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Posts Tagged ‘John Hollander’

What We’re Loving: Great Teachers, Great Books, Giant Wigs

November 15, 2013 | by

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1778 fashion plate of French court dress with wide panniers and artificially enhanced “big hair.” Plate 43 in Galerie des Modes for 1778.

Some years ago, when I was trying to learn Spanish, I bought Borges’s lectures on English literature. As it turned out, these were largely concerned with Old English, so actual Spanish was required to read them and I had to throw in the towel. Now, New Directions has translated the talks as Professor Borges: A Course on English Literature. Recorded in 1966 at the University of Buenos Aires, this introductory class oozes charm. Quoting from memory, because he’d already lost his sight, and relying on his own translations, Borges ranges from Caedmon’s Hymn to the Victorians. It’s been a long time since I went back to the poems of Rossetti—and longer since I had any urge to reread Beowulf—but Borges is no ordinary teacher, and his old-fashioned taste, for Germanic heroes and doomed love and G. K. Chesterton, is sincere, untroubled, and contagious. —Lorin Stein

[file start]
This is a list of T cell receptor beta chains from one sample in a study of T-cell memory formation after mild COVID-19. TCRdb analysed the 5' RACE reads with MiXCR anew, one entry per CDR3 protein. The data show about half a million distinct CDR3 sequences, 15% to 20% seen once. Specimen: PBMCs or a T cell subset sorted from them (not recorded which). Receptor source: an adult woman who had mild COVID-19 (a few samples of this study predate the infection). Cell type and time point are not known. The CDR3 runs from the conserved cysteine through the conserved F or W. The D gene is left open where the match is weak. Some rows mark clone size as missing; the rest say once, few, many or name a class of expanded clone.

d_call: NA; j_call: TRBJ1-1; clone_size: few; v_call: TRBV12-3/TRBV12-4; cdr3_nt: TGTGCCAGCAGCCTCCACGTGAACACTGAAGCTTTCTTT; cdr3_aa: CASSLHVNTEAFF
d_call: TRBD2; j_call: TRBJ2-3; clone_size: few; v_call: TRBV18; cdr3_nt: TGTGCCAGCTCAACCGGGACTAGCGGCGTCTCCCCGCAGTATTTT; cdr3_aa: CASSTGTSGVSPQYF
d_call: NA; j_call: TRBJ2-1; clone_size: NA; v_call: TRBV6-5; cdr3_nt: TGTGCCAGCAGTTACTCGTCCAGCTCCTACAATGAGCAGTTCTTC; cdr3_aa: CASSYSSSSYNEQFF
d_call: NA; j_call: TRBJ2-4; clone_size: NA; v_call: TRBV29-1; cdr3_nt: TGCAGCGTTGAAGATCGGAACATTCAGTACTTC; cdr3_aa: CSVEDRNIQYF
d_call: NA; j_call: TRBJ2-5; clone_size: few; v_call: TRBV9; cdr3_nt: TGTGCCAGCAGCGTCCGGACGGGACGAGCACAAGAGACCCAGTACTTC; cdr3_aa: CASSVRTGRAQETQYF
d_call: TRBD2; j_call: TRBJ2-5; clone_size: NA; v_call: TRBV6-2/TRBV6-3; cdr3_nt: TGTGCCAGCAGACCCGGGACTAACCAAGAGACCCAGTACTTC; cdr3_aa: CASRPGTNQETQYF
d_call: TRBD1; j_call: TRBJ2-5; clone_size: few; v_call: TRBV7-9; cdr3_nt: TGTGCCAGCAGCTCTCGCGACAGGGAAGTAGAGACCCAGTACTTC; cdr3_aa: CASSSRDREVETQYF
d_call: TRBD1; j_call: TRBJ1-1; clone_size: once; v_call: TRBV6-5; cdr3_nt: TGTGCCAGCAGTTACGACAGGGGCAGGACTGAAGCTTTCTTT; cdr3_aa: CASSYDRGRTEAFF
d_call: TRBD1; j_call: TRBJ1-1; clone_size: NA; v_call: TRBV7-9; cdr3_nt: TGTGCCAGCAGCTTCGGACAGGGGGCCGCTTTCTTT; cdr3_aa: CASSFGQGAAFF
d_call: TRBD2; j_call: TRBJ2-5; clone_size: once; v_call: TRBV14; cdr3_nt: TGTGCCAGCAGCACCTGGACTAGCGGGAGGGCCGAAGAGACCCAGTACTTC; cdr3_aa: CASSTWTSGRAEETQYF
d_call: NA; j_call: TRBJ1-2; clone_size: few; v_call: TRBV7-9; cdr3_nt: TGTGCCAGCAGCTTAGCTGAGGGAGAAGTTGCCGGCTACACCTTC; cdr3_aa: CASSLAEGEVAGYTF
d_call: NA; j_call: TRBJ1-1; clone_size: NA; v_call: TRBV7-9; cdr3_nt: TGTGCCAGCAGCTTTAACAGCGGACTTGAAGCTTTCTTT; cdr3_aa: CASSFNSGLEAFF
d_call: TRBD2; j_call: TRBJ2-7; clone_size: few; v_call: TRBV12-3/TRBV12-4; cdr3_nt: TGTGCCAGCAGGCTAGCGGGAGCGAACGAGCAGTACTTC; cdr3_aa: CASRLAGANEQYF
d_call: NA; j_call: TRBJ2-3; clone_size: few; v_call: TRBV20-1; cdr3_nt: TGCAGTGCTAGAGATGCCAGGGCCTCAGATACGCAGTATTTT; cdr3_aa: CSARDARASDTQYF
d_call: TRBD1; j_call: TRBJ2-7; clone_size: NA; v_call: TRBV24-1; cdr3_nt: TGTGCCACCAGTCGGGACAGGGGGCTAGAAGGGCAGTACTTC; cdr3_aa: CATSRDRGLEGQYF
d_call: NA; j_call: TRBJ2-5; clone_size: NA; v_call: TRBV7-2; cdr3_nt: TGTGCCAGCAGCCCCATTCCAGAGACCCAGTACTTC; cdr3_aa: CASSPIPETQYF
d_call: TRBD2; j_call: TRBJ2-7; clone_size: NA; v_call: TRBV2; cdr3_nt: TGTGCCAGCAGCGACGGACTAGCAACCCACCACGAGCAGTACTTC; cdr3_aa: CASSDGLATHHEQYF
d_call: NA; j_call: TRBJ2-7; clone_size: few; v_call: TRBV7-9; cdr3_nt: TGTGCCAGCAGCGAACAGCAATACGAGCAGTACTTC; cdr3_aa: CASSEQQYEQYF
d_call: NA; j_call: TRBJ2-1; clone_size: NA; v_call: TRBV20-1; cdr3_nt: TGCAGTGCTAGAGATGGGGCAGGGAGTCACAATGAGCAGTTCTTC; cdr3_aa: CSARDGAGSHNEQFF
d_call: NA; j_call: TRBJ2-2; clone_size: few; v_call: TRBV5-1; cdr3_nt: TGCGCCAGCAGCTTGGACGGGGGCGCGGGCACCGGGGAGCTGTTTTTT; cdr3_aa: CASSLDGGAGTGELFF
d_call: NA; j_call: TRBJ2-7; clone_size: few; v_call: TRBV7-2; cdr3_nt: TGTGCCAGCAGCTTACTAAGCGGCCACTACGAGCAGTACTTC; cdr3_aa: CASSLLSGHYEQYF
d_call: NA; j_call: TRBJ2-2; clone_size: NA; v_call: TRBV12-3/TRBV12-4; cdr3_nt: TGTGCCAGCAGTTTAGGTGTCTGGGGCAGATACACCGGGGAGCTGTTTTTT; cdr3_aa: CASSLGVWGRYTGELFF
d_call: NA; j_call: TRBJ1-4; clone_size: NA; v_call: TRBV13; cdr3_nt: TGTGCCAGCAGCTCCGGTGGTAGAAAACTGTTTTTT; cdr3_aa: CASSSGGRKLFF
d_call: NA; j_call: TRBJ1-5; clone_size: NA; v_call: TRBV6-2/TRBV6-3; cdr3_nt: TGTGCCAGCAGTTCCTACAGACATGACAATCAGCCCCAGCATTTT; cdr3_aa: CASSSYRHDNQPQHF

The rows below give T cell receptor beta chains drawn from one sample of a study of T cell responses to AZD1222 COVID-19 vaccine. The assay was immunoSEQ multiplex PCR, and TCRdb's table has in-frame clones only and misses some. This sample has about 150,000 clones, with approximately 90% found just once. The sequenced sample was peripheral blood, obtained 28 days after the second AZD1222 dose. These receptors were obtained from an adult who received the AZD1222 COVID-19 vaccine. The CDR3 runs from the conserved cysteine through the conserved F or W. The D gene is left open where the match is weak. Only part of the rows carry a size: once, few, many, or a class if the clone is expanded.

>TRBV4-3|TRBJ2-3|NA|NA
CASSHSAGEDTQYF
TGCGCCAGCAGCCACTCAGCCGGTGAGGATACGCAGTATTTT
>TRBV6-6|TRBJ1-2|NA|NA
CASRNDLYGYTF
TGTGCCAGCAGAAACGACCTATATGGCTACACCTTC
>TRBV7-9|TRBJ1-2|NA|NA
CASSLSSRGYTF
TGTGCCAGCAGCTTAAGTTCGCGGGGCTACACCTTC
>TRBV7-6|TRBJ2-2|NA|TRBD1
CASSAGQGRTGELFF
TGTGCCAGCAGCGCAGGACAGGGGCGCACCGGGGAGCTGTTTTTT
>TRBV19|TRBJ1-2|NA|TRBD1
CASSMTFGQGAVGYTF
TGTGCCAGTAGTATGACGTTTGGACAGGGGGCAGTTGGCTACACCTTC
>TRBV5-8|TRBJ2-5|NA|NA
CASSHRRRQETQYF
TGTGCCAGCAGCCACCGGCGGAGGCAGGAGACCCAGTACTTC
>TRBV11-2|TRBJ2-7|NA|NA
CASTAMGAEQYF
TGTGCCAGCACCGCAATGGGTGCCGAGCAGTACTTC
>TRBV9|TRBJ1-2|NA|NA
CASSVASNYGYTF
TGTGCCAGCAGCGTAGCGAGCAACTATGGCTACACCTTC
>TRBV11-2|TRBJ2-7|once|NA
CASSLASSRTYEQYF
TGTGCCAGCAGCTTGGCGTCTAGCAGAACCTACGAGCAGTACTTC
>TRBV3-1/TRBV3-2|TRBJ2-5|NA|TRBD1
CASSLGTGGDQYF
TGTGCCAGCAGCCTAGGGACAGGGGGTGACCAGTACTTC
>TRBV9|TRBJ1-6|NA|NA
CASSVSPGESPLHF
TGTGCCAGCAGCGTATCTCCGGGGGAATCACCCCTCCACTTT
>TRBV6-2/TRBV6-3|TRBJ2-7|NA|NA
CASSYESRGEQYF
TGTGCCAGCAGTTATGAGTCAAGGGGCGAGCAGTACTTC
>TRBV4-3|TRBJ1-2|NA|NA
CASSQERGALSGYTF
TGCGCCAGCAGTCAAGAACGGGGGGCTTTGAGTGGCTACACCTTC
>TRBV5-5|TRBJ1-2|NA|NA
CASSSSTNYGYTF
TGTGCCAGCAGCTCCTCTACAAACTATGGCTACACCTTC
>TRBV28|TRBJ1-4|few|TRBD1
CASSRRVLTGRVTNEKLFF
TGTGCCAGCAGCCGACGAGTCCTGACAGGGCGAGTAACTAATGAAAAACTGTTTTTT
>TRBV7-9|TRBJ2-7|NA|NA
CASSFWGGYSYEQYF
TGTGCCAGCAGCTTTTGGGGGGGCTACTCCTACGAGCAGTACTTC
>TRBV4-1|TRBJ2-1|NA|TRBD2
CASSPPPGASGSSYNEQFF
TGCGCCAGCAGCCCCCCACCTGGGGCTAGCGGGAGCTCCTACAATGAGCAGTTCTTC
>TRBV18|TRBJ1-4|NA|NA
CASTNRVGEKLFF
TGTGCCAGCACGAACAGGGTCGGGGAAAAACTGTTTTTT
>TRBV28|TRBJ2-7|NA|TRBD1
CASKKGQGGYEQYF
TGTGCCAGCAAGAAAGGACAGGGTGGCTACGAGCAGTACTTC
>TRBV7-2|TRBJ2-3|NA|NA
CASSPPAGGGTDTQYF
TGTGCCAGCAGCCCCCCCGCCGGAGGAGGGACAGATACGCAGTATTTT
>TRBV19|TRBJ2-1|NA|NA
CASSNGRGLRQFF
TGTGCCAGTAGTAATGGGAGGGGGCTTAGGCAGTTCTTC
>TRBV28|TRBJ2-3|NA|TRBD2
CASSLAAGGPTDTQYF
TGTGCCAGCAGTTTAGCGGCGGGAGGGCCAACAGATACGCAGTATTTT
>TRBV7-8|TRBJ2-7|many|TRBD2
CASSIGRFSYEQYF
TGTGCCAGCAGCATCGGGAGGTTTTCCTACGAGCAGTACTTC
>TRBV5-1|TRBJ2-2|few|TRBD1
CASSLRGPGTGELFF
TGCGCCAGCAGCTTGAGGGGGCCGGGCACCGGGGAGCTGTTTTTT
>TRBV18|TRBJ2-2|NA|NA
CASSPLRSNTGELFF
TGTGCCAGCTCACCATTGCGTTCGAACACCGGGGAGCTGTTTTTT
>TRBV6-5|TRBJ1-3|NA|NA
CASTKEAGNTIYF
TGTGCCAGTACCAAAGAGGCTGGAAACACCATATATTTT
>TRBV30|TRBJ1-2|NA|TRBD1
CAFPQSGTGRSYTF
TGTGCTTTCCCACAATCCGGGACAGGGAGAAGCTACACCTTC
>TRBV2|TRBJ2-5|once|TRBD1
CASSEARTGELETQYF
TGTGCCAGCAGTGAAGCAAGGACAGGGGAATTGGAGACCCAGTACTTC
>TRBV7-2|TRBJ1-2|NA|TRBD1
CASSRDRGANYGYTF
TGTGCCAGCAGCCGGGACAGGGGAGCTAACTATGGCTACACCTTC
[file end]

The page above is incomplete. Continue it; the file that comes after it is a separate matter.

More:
It suddenly feels like winter here in New York: we saw the first snowflakes of the season on Tuesday morning. I don’t have a fireplace, but it’s hard to resist the urge to curl up by the heating pipe with a fat, favorite classic. Enter the new Penguin Clothbound Classics edition of Vanity Fair, beautifully rendered in pale blue, and scattered with stylized gems in honor of the ambitious Becky Thatcher. I am generally fairly indifferent to what my books look like, but I love this series, which manages to feel both modern and heirloom. As to the novel, it’s just the best; you don’t need to hear that from me. From the opening lines of Thackeray’s preface, “Before the Curtain,” you know you’re in for a treat, whether reading it for the first time or the twentieth. The author subtitled Vanity Fair “A Novel without a Hero,” but though it’s peopled with some of literature’s most memorable characters, it’s true that the real star is a sweeping story that manages to be both tragic and fun. —Sadie O. Stein